IMDb > Mary and Max (2009)
Mary and Max
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Mary and Max (2009) More at IMDbPro »

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Mary and Max -- A tale of friendship between two unlikely pen pals: Mary, a lonely, eight-year-old girl living in the suburbs of Melbourne, and Max, a forty-four-year old, severely obese man living in New York.
Mary and Max -- Mary and Max is the animated tale of a friendship between two unlikely pen pals and confidantes:  Mary, a lonely 8 year-old girl in Australia, and Max, forty-four-year old, severely obese man with Asperger's syndrome living in New York City.

Overview

User Rating:
8.2/10   78,425 votes »
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Down 1% in popularity this week. See why on IMDbPro.
Director:
Writer:
Adam Elliot (writer)
Contact:
View company contact information for Mary and Max on IMDbPro.
Release Date:
9 April 2009 (Australia) See more »
Genre:
Tagline:
Based on a true story. See more »
Plot:
A tale of friendship between two unlikely pen pals: Mary, a lonely, eight-year-old girl living in the suburbs of Melbourne, and Max, a forty-four-year old, severely obese man living in New York. Full summary » | Full synopsis »
Awards:
4 wins & 6 nominations See more »
User Reviews:
Refreshing and engaging given the home-grown talent involved. See more (133 total) »

Cast

  (in credits order) (complete, awaiting verification)

Toni Collette ... Mary Daisy Dinkle (voice)

Philip Seymour Hoffman ... Max Jerry Horovitz (voice)

Barry Humphries ... Narrator (voice)

Eric Bana ... Damien (voice)

Bethany Whitmore ... Young Mary (voice)
Renée Geyer ... Vera (voice)
Ian 'Molly' Meldrum ... Homeless Man (voice)
John Flaus ... (voice)
Julie Forsyth ... (voice)
rest of cast listed alphabetically:

Christopher Massey ... Additional Voice
Shaun Patten ... Additional Voice
Carolyn Shakespeare-Allen ... Additional Voice

Leanne Smith ... Additional Voice
Michael Ienna ... Lincoln (uncredited)
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Directed by
Adam Elliot 
 
Writing credits
(in alphabetical order)
Adam Elliot  writer

Produced by
Iain Canning .... co-executive producer
Melanie Coombs .... producer
Mark Gooder .... executive producer
Paul Hardart .... executive producer
Tom Hardart .... executive producer
Henry Karjalainen .... post-production producer
Andrew Mackie .... co-executive producer
Bryce Menzies .... executive producer
Jonathan Page .... executive producer
Richard Payten .... co-executive producer
Pauline Piechota .... associate producer
Tom Wild .... line producer
 
Original Music by
Dale Cornelius 
 
Cinematography by
Gerald Thompson 
 
Film Editing by
Bill Murphy 
 
Casting by
Brooke Howden 
 
Production Design by
Adam Elliot 
 
Art Direction by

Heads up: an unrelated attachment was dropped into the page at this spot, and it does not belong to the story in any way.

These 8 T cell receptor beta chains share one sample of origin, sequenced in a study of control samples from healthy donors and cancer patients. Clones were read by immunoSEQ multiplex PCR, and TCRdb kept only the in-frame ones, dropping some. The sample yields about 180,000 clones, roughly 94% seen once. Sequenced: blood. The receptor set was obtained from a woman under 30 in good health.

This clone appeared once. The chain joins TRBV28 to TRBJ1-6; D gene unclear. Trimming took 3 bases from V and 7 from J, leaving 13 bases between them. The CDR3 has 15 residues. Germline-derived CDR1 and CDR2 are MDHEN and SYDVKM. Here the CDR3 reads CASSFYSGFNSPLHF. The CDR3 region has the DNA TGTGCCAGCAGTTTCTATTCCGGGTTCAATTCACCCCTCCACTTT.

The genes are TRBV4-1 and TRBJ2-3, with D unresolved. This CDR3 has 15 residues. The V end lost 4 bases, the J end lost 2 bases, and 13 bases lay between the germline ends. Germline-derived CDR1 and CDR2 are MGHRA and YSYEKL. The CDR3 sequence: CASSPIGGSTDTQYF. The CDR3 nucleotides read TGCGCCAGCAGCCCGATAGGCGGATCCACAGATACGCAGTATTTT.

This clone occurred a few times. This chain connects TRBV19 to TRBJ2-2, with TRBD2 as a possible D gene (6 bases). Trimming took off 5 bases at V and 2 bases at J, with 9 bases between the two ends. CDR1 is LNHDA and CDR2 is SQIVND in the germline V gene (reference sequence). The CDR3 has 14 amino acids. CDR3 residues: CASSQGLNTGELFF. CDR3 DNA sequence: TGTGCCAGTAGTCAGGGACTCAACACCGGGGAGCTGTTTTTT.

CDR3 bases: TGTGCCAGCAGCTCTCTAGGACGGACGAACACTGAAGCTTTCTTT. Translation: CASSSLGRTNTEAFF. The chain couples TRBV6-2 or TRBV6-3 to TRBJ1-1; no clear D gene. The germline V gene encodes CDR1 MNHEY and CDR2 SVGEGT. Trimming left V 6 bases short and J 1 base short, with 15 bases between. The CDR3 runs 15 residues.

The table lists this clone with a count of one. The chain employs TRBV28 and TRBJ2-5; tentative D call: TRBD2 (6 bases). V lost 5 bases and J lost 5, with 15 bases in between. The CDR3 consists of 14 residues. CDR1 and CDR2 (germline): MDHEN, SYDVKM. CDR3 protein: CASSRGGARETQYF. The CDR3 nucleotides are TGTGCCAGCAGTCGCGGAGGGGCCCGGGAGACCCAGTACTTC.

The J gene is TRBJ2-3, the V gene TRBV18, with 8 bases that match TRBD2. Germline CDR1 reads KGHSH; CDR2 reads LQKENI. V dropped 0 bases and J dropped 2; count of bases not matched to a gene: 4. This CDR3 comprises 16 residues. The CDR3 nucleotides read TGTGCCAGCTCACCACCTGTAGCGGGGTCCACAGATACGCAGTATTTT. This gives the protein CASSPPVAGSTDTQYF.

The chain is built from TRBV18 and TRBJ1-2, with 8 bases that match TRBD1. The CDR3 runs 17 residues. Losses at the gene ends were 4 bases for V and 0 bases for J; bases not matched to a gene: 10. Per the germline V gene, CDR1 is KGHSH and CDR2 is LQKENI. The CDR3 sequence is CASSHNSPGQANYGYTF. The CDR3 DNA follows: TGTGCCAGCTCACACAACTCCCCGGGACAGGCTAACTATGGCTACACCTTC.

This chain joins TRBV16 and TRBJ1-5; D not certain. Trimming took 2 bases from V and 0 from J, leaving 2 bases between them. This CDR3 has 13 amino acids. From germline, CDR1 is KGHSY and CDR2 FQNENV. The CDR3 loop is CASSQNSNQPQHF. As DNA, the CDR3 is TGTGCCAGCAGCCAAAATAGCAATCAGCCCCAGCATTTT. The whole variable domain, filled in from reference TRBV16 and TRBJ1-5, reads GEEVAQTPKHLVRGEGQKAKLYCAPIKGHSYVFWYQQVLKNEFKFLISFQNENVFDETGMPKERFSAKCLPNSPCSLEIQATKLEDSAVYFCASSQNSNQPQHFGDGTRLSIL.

Craig Fison 
 
Set Decoration by
Isabel Peppard 
Claire Tennant 
 
Production Management
Bridget Callow .... art department production manager
 
Second Unit Director or Assistant Director
Sue Collins .... first assistant director
Jemima Daly .... assistant director: continuity
 
Art Department
Daniel Agdag .... sets and props
Michael Bazeley .... sets and props
Darren Bell .... lead sculptor
Darren Burgess .... sculptor
Lindsay Cox .... sets and props
Jonathan Daw .... sculptor
Jonathan Daw .... sets and props
Scott Ebdon .... armature
Fiona Edwards .... plasticine colourist
Roger Ferdinando .... sets and props
Craig Fison .... sets and props
Robert Gudan .... armature assistant
Robert Gudan .... sets and props
John Lewis .... sculptor
Rob Matson .... sets and props
Colin Moore .... sculptor
Colin Moore .... sets and props
Kailem Nutt .... lead sculptor
Shaun Patten .... set construction manager
Shaun Patten .... sets and props
Isabel Peppard .... character painting
Isabel Peppard .... sculptor
Darcy Prendergast .... lead sculptor
Darcy Prendergast .... sets and props
Sophie Raymond .... sets and props
Luhsun Tan .... model maker assistant
Claire Tennant .... sets and props
 
Sound Department
Laurent Boudaud .... sound re-recording mixer
Michael Carden .... sound effects editor
Nick Foley .... adr recordist
Rick Gould .... adr recordist
Jason Hancock .... foley recordist
Doron Kipen .... sound re-recording mixer
Nick Kray .... adr mixer
Frank Lipson .... sound effects editor
Andrew McGrath .... sound re-recording mixer
Erin McKimm .... location sound recording coordinator
Erin McKimm .... sound editor
Erin McKimm .... sound effects editor
John Simpson .... foley artist
Keith Thomas .... sound editor
Peter Walker .... adr supervisor
Peter Walker .... dialogue editor
Peter Walker .... supervising sound designer
 
Special Effects by
Isabel Peppard .... mould maker
Claire Tennant .... key mold maker
 
Visual Effects by
Michael Allen .... visual effects supervisor
Darren Bell .... visual effects artist
Giselle Hunter .... visual effects artist
Leath Mattner .... visual effects artist
Reece Sanders .... visual effects artist
Curt Sundberg .... visual effects artist
 
Camera and Electrical Department
Glen Anderson .... camera engineering
Jon Billington .... camera operator
Yen Ooi Chi .... additional camera assistant
Nic Kocher .... assistant camera
Calista Lyon .... assistant camera
Robin Plunkett .... camera operator
Garry Sneesby .... camera engineering
Benjamin P. Speth .... camera operator
Gerald Thompson .... motion control design and build
Scott Venner .... assistant camera
Scott Venner .... motion control assistant
Suzy Wood .... behind the scenes stills photographer
 
Animation Department
Daniel Agdag .... animation assistant
Darren Burgess .... animator
Lindsay Cox .... animation assistant
Pierce Davison .... animation assistant
Jonathan Daw .... animation assistant
Dick Jarman .... animator
Anthony Lawrence .... animator
John Lewis .... animator
Jason Lynch .... animator
Al Oldfield .... animation assistant
Darcy Prendergast .... animation assistant
Sophie Raymond .... animation assistant
Craig Ross .... animator
 
Editorial Department
Rachel Knowles .... digital intermediate producer
Patrick McCabe .... second assistant editor
Dee McClelland .... DI colorist
Nic Smith .... digital intermediate technical director
Glen Whelan .... first assistant editor
 
Music Department
Dale Cornelius .... music editor
Will Larsen .... arranger
Will Larsen .... conductor
Will Larsen .... music editor
Leanne Smith .... music supervisor
 
Other crew
Stephen Carroll .... production runner
Melanie Etchell .... title design
Samantha Fitzgerald .... assistant: mr elliot
Monika Gehrt .... production accountant
Lynn Johnson .... caterer
Anna Kaplan .... set/prop librarian
Stella Kinsella .... set/prop librarian